Quilted banner commemorates Cree communities' resilience through COVID-19 pandemic

·3 min read
The quilt banner has 12 squares to represent each month of the first year of the pandemic. (Alexandra Fortier/CBHSSJB - image credit)
The quilt banner has 12 squares to represent each month of the first year of the pandemic. (Alexandra Fortier/CBHSSJB - image credit)

A quilted banner unveiled by the Cree Board of Health and Social Services of James Bay is recognizing the struggle, sacrifices, and resiliency of Cree communities across northern Quebec during the COVID-19 pandemic.

"It represents people coming together in a time of uncertainty," said Josée Quesnel, a planning program research officer at the Cree health board in Mistissini.

Quesnel made the quilt with the help of her colleagues Mae Lafrance and Wally Rabbitskin. It features 12 squares representing each month of the year.

The quilt incorporates handmade masks from Cree seamstresses that were commissioned by the Cree health board when the organization was worried about supplies of personal protective equipment for frontline workers.

More than 1,000 homemade masks were made and distributed to the users of its health care services in the nine Cree communities in Eeyou Istchee (Cree territory in Quebec), as well as to patients and their families on medical travel staying at the Espresso Hotel in Montreal.

The quilt square for May represents the first-ever goose break that required wearing masks. The holiday is a tradition practiced by Cree in northern Quebec, where communities close down and people head out on the land to hunt returning geese.
The quilt square for May represents the first-ever goose break that required wearing masks. The holiday is a tradition practiced by Cree in northern Quebec, where communities close down and people head out on the land to hunt returning geese. (Alexandra Fortier/CBHSSJB)

As supplies of commercial and surgical masks became more easily available, Quesnel said she wanted to do something to recognize the community's own efforts.

"[It] shows how we can come together when we're faced with worries and uncertainty — instead of waiting for the supplies to come in, let's do something and be proactive in trying to meet that challenge," said Quesnel.

She hopes the banner inspires positive feelings in those who view it.

"It's been really hard on many people, so I wanted to put smiles on people's faces," she said.

"I tried to have a design that brings that smile but at the same time, going through the months I also remembered the people we lost."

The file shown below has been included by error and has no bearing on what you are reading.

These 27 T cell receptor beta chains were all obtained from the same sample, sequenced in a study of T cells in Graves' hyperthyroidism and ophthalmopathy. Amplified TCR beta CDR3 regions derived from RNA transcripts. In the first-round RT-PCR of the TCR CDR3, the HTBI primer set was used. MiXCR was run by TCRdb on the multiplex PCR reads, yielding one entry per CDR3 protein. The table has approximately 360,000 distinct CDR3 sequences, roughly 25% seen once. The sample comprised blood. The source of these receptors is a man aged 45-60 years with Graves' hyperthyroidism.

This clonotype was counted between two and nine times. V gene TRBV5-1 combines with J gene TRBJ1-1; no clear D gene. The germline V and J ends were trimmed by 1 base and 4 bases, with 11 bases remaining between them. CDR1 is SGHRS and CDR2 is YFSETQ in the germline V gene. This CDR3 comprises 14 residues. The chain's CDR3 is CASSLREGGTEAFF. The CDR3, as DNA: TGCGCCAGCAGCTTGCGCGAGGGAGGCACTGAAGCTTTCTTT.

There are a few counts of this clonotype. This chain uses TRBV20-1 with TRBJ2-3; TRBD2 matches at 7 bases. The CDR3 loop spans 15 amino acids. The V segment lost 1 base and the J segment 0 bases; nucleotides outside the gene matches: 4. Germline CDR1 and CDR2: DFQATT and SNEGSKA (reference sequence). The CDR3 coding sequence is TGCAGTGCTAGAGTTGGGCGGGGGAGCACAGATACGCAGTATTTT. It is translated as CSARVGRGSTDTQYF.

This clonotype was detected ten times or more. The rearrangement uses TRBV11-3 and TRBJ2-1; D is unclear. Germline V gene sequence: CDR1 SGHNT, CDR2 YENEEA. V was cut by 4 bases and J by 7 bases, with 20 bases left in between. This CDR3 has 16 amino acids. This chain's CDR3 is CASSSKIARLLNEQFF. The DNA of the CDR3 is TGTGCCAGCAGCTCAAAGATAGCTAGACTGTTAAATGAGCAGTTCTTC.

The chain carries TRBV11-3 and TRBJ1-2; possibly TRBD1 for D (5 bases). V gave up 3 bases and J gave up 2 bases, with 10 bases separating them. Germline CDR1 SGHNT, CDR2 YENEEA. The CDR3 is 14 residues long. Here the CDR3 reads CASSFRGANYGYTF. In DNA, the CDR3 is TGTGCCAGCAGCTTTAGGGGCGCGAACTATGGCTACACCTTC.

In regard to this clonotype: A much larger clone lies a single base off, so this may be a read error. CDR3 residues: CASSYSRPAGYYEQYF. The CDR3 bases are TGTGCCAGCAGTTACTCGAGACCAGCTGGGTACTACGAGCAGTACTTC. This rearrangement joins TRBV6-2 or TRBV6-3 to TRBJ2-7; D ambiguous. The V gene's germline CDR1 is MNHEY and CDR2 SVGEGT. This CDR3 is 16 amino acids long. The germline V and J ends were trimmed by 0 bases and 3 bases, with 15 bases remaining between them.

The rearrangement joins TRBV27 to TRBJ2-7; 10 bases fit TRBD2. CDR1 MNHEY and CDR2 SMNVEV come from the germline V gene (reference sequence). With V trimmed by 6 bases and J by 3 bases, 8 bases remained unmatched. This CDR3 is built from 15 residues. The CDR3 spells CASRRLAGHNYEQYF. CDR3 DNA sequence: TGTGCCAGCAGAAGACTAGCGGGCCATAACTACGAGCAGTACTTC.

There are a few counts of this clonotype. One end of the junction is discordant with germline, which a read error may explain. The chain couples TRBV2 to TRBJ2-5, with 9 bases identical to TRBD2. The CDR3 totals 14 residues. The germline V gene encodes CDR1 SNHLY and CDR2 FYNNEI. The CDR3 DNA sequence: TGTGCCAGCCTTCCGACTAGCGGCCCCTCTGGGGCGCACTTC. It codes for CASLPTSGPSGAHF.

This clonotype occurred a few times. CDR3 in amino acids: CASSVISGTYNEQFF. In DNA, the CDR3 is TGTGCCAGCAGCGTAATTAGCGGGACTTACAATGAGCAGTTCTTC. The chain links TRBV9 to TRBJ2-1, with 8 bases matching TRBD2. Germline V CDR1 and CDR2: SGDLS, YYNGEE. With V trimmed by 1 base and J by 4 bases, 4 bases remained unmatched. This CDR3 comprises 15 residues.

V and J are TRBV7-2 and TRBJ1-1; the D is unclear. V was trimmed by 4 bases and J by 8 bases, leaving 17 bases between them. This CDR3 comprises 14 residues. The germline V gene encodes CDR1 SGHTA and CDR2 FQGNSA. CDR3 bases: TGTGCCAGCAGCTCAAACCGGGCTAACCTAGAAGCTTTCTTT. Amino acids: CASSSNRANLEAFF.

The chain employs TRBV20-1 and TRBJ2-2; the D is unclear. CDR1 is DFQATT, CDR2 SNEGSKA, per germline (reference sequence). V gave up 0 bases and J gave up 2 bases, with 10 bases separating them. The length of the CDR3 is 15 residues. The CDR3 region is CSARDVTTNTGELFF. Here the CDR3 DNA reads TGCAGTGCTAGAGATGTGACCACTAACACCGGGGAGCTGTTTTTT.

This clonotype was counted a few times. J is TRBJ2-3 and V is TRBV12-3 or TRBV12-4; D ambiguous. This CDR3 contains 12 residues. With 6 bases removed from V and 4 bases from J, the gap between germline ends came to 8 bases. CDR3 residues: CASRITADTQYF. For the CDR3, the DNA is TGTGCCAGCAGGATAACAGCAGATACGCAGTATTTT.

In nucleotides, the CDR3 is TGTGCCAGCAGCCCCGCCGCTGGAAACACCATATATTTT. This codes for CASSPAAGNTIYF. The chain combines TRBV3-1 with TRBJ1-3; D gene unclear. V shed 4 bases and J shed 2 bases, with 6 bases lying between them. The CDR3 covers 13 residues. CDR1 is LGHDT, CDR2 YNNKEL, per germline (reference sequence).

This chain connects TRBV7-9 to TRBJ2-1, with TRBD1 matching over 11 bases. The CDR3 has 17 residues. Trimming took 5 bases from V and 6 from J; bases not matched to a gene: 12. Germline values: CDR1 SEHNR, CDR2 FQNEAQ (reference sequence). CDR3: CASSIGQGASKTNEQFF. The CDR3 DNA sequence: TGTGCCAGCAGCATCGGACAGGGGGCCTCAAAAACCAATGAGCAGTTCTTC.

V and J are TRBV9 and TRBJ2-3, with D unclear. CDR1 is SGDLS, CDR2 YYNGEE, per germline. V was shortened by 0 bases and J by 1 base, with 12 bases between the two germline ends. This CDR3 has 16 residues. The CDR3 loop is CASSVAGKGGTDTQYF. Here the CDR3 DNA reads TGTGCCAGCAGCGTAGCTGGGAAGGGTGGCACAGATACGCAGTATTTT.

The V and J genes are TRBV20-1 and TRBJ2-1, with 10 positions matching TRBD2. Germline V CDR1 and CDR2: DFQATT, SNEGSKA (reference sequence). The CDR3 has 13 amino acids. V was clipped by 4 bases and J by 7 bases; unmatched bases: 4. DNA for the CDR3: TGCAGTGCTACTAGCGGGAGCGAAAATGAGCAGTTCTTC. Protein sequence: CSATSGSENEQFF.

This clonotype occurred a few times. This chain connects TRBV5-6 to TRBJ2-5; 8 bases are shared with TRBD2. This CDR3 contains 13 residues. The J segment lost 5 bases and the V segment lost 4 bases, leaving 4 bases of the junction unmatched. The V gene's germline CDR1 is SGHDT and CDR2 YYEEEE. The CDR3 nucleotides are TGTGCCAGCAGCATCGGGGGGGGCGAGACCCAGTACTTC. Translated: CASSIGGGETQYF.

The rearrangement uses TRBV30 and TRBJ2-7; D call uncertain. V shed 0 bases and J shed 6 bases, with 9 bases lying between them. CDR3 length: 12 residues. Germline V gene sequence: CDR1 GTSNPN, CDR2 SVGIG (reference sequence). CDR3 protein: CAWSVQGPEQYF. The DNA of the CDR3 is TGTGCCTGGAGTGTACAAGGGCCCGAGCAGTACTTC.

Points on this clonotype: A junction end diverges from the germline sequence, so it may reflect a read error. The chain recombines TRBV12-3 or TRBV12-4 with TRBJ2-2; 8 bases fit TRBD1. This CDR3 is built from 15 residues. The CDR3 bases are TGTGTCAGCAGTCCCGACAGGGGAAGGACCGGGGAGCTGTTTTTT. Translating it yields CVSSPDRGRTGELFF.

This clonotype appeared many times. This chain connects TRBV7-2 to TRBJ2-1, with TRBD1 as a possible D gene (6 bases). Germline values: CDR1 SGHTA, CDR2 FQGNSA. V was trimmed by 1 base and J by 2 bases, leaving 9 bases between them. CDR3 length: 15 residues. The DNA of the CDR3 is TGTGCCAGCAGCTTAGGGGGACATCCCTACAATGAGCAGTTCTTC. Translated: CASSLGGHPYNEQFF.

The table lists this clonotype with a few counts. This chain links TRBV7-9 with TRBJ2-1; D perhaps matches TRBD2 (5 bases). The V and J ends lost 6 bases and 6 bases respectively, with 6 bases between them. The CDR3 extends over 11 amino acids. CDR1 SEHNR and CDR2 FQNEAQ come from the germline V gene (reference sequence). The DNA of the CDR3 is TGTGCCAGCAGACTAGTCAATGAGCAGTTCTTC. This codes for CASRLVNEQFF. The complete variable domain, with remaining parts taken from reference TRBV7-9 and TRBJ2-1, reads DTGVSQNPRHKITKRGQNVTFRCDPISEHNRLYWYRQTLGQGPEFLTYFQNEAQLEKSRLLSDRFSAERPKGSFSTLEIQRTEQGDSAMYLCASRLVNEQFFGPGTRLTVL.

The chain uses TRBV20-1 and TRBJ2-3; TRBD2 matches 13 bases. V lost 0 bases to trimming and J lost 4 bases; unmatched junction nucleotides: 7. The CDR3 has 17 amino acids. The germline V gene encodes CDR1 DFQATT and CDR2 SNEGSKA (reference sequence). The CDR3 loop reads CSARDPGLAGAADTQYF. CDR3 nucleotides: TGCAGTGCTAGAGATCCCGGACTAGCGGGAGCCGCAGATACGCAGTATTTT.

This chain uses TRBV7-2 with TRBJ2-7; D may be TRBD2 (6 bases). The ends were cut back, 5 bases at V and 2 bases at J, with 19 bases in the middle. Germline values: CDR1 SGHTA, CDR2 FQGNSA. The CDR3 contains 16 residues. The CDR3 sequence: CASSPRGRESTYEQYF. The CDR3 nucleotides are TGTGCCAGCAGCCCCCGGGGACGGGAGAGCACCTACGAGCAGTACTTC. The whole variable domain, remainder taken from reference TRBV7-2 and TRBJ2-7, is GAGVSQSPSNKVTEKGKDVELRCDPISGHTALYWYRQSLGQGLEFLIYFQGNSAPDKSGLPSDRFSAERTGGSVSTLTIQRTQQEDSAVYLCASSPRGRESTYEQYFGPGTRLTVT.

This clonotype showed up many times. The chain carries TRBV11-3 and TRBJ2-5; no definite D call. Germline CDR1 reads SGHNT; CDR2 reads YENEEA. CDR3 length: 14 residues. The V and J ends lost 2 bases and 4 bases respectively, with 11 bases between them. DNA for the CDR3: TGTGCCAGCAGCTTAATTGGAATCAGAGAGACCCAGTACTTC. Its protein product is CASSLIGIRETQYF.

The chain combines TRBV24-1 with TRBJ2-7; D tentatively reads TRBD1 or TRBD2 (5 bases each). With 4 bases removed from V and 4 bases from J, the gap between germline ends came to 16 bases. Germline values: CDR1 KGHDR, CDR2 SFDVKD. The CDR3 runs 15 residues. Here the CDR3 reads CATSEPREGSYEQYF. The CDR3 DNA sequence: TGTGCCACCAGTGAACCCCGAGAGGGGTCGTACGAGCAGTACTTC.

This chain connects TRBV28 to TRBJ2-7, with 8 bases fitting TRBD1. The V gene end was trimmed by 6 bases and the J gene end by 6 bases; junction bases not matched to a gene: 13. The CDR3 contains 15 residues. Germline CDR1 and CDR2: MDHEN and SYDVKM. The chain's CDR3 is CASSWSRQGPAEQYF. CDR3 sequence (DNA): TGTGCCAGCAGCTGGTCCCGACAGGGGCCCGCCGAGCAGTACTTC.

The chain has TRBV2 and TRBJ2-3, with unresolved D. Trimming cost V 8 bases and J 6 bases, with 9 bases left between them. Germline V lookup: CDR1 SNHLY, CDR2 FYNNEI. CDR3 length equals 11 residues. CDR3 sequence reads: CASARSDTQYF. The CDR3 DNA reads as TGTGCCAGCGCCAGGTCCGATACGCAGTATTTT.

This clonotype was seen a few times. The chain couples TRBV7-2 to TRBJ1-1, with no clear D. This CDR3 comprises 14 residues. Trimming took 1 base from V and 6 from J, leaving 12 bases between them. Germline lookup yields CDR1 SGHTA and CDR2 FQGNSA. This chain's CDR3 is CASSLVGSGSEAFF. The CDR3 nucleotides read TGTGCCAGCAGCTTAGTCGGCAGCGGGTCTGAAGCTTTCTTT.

The quilt square for October represented hunting and trapping season, and how sharing harvest lifted the spirits of many Cree community members during the beginning of the second wave of the pandemic.
The quilt square for October represented hunting and trapping season, and how sharing harvest lifted the spirits of many Cree community members during the beginning of the second wave of the pandemic. (Alexandra Fortier/CBHSSJB)

She said in Mistissini alone, the community experienced four times as many deaths as it normally would per year. While many of those deaths were not a direct result of the virus, Quesnel said the pandemic nonetheless has had an indirect impact on people's physical and mental health.

"The quilt is about the masks but for me was also to remember every month some of the sadness of losing people, and the fact that many people did not have the same family support and comfort that would have in normal times," said Quesnel.

The quilt banner was on display at the Mistissini Sports Complex during the community's vaccination clinic, and now permanently hangs in the Public Health building.
The quilt banner was on display at the Mistissini Sports Complex during the community's vaccination clinic, and now permanently hangs in the Public Health building.(Joshua Loon/CBHSSJB)

The banner was on display during the community's vaccination clinic, and now permanently hangs in Mistissini's Public Health building.

For Wally Rabbitskin, he said he hopes it fosters dialogue about the impacts of the pandemic, especially on mental health.

"I hope it's going to remind people of the things that they've gone through, what they did, where they were, how they felt," he said.

"A lot of people went through things in their lives and the pandemic changed the way they did things. Looking at the banner, it makes them talk about things within their lives."'

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